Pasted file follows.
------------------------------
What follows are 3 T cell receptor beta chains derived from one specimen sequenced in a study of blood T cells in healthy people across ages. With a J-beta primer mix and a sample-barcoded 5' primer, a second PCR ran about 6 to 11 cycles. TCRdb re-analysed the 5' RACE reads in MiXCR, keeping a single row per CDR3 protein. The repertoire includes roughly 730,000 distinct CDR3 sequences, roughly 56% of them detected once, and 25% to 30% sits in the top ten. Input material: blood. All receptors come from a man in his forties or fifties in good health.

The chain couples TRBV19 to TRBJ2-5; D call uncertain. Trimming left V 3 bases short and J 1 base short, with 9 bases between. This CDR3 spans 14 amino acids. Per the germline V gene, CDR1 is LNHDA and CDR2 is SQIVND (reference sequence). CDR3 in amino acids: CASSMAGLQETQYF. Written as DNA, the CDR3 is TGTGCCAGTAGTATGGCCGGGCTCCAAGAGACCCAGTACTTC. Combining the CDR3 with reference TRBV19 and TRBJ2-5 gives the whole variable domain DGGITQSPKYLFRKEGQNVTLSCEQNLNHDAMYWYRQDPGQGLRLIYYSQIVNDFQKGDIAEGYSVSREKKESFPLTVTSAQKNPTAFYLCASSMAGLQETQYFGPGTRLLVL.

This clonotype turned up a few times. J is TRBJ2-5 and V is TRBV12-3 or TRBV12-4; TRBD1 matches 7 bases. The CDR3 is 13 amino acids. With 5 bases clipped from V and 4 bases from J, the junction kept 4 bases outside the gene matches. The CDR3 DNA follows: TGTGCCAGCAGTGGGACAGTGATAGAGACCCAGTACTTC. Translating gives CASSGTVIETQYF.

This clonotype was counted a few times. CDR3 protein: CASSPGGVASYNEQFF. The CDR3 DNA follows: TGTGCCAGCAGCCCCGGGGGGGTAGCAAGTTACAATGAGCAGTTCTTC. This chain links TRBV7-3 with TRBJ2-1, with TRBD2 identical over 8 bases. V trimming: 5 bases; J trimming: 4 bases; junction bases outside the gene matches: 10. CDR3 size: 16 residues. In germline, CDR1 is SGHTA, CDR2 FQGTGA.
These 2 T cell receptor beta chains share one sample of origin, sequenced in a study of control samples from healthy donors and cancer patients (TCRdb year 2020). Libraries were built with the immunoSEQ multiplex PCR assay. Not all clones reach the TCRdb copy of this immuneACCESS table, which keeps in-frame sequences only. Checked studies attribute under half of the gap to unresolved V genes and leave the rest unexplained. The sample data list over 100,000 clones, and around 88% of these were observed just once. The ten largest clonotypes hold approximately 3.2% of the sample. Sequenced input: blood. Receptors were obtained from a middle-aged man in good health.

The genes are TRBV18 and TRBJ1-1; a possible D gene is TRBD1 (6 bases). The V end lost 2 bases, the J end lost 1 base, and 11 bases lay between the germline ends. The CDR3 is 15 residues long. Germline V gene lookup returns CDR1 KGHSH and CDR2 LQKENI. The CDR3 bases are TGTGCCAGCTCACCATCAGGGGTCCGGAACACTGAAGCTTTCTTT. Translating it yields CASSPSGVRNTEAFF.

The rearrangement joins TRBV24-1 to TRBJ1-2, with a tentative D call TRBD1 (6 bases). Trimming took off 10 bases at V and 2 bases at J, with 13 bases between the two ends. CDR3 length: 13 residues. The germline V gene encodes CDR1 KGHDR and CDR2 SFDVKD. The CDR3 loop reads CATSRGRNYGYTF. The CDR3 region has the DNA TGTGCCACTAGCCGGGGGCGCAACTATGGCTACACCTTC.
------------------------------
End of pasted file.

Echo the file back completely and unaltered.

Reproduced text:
What follows are 3 T cell receptor beta chains derived from one specimen sequenced in a study of blood T cells in healthy people across ages. With a J-beta primer mix and a sample-barcoded 5' primer, a second PCR ran about 6 to 11 cycles. TCRdb re-analysed the 5' RACE reads in MiXCR, keeping a single row per CDR3 protein. The repertoire includes roughly 730,000 distinct CDR3 sequences, roughly 56% of them detected once, and 25% to 30% sits in the top ten. Input material: blood. All receptors come from a man in his forties or fifties in good health.

The chain couples TRBV19 to TRBJ2-5; D call uncertain. Trimming left V 3 bases short and J 1 base short, with 9 bases between. This CDR3 spans 14 amino acids. Per the germline V gene, CDR1 is LNHDA and CDR2 is SQIVND (reference sequence). CDR3 in amino acids: CASSMAGLQETQYF. Written as DNA, the CDR3 is TGTGCCAGTAGTATGGCCGGGCTCCAAGAGACCCAGTACTTC. Combining the CDR3 with reference TRBV19 and TRBJ2-5 gives the whole variable domain DGGITQSPKYLFRKEGQNVTLSCEQNLNHDAMYWYRQDPGQGLRLIYYSQIVNDFQKGDIAEGYSVSREKKESFPLTVTSAQKNPTAFYLCASSMAGLQETQYFGPGTRLLVL.

This clonotype turned up a few times. J is TRBJ2-5 and V is TRBV12-3 or TRBV12-4; TRBD1 matches 7 bases. The CDR3 is 13 amino acids. With 5 bases clipped from V and 4 bases from J, the junction kept 4 bases outside the gene matches. The CDR3 DNA follows: TGTGCCAGCAGTGGGACAGTGATAGAGACCCAGTACTTC. Translating gives CASSGTVIETQYF.

This clonotype was counted a few times. CDR3 protein: CASSPGGVASYNEQFF. The CDR3 DNA follows: TGTGCCAGCAGCCCCGGGGGGGTAGCAAGTTACAATGAGCAGTTCTTC. This chain links TRBV7-3 with TRBJ2-1, with TRBD2 identical over 8 bases. V trimming: 5 bases; J trimming: 4 bases; junction bases outside the gene matches: 10. CDR3 size: 16 residues. In germline, CDR1 is SGHTA, CDR2 FQGTGA.
These 2 T cell receptor beta chains share one sample of origin, sequenced in a study of control samples from healthy donors and cancer patients (TCRdb year 2020). Libraries were built with the immunoSEQ multiplex PCR assay. Not all clones reach the TCRdb copy of this immuneACCESS table, which keeps in-frame sequences only. Checked studies attribute under half of the gap to unresolved V genes and leave the rest unexplained. The sample data list over 100,000 clones, and around 88% of these were observed just once. The ten largest clonotypes hold approximately 3.2% of the sample. Sequenced input: blood. Receptors were obtained from a middle-aged man in good health.

The genes are TRBV18 and TRBJ1-1; a possible D gene is TRBD1 (6 bases). The V end lost 2 bases, the J end lost 1 base, and 11 bases lay between the germline ends. The CDR3 is 15 residues long. Germline V gene lookup returns CDR1 KGHSH and CDR2 LQKENI. The CDR3 bases are TGTGCCAGCTCACCATCAGGGGTCCGGAACACTGAAGCTTTCTTT. Translating it yields CASSPSGVRNTEAFF.

The rearrangement joins TRBV24-1 to TRBJ1-2, with a tentative D call TRBD1 (6 bases). Trimming took off 10 bases at V and 2 bases at J, with 13 bases between the two ends. CDR3 length: 13 residues. The germline V gene encodes CDR1 KGHDR and CDR2 SFDVKD. The CDR3 loop reads CATSRGRNYGYTF. The CDR3 region has the DNA TGTGCCACTAGCCGGGGGCGCAACTATGGCTACACCTTC.